Each replica must have a unique server ID, as specified by the
server_id system variable. If
you are setting up multiple replicas, each one must have a
server_id value that
differs from that of the source and from any of the other
replicas. If the replica's server ID is not already set, or
the current value conflicts with the value that you have
chosen for the source server or another replica, you must
change it. With the default
server_id value of 0, a
replica refuses to connect to a source.
You can change the
value dynamically by issuing a statement like this:
SET GLOBAL server_id = 21;
If the default
value of 0 was set previously, you must restart the server to
initialize the replica with your new nonzero server ID.
Otherwise, a server restart is not needed when you change the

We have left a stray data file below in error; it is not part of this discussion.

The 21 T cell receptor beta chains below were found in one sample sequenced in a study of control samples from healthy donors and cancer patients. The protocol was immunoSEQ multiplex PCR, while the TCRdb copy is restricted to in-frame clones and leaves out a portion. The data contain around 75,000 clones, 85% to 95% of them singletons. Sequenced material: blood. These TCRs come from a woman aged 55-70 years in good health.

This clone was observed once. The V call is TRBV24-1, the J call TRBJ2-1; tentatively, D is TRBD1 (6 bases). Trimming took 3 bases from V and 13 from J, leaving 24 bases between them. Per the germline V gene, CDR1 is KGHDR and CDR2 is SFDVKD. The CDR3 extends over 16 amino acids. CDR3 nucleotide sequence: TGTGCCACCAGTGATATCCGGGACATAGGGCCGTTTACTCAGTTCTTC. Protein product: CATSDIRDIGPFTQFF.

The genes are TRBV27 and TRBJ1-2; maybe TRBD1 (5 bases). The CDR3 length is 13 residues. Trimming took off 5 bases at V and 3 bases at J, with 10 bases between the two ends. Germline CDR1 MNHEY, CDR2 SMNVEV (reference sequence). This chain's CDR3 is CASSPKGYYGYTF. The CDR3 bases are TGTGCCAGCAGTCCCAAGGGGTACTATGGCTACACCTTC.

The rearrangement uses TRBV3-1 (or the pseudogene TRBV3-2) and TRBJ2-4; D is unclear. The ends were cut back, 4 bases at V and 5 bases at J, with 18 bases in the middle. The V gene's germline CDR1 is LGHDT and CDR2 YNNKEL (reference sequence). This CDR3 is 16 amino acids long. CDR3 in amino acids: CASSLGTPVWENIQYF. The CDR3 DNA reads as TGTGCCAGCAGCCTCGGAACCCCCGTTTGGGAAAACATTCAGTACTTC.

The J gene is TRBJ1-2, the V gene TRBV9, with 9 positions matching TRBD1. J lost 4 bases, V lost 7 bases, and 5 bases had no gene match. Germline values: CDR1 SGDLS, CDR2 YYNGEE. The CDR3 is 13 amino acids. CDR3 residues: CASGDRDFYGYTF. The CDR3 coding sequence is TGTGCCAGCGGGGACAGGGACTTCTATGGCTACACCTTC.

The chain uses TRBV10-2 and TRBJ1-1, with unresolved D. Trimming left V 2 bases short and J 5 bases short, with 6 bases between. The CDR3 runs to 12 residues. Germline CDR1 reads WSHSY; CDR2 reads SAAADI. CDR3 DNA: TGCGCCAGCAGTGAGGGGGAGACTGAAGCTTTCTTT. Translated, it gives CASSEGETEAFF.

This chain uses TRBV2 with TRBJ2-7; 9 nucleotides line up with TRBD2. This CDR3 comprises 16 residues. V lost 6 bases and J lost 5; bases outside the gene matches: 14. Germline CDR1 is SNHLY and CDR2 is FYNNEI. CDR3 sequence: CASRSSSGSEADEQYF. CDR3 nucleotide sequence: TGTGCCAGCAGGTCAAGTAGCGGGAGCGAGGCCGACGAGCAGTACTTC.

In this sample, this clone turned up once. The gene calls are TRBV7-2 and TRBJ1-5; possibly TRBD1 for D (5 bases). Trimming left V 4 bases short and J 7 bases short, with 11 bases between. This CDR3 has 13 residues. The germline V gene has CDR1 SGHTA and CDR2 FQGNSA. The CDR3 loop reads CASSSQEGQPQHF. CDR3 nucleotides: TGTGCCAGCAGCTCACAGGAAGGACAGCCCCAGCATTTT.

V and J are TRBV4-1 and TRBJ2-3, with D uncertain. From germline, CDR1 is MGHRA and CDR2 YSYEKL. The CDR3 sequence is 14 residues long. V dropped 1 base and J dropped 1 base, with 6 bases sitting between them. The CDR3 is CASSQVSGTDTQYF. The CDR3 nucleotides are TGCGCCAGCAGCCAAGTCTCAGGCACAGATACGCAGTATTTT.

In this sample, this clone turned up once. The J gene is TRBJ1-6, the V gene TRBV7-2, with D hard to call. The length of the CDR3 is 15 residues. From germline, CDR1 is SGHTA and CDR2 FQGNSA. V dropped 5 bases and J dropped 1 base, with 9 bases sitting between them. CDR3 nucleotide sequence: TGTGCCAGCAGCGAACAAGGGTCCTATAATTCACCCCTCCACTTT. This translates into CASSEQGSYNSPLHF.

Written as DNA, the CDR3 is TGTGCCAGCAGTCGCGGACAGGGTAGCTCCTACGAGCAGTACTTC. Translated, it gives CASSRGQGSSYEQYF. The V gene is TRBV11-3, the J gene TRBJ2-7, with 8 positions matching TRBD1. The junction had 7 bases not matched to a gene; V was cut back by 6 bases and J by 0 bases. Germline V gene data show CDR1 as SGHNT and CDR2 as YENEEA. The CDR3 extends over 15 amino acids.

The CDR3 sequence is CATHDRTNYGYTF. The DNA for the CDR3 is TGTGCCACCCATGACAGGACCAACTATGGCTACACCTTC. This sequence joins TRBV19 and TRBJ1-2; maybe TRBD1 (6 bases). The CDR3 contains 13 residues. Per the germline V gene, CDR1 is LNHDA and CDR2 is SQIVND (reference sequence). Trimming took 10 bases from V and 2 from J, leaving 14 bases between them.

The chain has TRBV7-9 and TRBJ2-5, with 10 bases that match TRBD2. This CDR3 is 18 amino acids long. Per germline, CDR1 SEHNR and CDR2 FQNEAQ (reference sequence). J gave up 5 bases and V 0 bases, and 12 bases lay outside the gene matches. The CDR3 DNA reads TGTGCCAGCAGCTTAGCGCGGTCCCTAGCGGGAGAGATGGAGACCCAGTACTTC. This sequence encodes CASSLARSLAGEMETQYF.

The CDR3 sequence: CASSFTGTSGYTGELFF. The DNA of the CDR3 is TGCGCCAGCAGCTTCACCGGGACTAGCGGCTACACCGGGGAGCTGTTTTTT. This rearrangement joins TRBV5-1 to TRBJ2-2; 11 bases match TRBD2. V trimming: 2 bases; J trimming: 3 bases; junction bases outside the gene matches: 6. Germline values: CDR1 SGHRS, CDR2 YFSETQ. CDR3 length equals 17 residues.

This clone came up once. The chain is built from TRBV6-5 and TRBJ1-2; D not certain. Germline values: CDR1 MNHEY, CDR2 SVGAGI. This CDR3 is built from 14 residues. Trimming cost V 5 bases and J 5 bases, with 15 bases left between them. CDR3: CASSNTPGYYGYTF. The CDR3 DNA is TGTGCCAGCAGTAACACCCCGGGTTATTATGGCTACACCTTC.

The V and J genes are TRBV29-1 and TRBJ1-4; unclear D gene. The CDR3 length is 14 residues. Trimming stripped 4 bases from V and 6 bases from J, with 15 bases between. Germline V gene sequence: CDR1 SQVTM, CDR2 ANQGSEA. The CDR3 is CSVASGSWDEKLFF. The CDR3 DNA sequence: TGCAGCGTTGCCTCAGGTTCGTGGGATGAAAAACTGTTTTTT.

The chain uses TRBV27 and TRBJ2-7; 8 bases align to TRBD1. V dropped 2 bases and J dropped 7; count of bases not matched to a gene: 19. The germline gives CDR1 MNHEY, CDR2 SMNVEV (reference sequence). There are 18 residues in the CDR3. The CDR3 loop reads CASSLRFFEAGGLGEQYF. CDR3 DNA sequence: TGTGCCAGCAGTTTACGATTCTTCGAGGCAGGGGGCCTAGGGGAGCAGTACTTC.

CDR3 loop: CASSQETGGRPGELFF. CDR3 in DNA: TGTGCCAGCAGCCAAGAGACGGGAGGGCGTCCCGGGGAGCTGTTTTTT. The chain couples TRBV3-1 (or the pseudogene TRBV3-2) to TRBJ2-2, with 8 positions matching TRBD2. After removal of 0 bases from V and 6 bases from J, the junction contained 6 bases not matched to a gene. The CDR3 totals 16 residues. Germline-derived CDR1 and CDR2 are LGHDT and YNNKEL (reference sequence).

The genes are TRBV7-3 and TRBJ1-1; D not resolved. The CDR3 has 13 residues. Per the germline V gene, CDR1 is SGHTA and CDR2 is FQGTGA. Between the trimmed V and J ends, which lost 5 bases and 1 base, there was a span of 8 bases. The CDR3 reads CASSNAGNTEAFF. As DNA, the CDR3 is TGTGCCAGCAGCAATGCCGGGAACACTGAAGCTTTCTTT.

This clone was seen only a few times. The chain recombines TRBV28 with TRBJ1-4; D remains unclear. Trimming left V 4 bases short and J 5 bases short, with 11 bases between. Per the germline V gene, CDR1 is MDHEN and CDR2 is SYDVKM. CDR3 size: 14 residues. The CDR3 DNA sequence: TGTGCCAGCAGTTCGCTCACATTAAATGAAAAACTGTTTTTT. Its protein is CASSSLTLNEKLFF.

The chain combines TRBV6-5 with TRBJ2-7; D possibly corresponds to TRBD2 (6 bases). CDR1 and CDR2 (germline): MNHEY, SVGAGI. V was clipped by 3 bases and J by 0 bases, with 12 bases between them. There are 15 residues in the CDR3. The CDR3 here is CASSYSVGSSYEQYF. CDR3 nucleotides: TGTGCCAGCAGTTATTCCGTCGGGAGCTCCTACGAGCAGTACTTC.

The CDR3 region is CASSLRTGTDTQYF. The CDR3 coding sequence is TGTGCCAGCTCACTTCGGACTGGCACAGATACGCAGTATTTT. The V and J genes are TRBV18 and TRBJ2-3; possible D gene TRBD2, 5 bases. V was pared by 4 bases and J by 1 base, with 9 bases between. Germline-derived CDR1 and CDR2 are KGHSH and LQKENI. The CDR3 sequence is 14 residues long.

server ID, unless you make other configuration changes that
require it. For example, if binary logging was disabled on the
server and you want it enabled for your replica, a server
restart is required to enable this.
If you are shutting down the replica server, you can edit the
[mysqld] section of the configuration file
to specify a unique server ID. For example:
A replica is not required to have binary logging enabled for
replication to take place. However, binary logging on a
replica means that the replica's binary log can be used for
data backups and crash recovery. Replicas that have binary
logging enabled can also be used as part of a more complex
replication topology. If you want to enable binary logging on
a replica, use the
log-bin option in the
[mysqld] section of the configuration file.
A server restart is required to start binary logging on a
server that did not previously use it.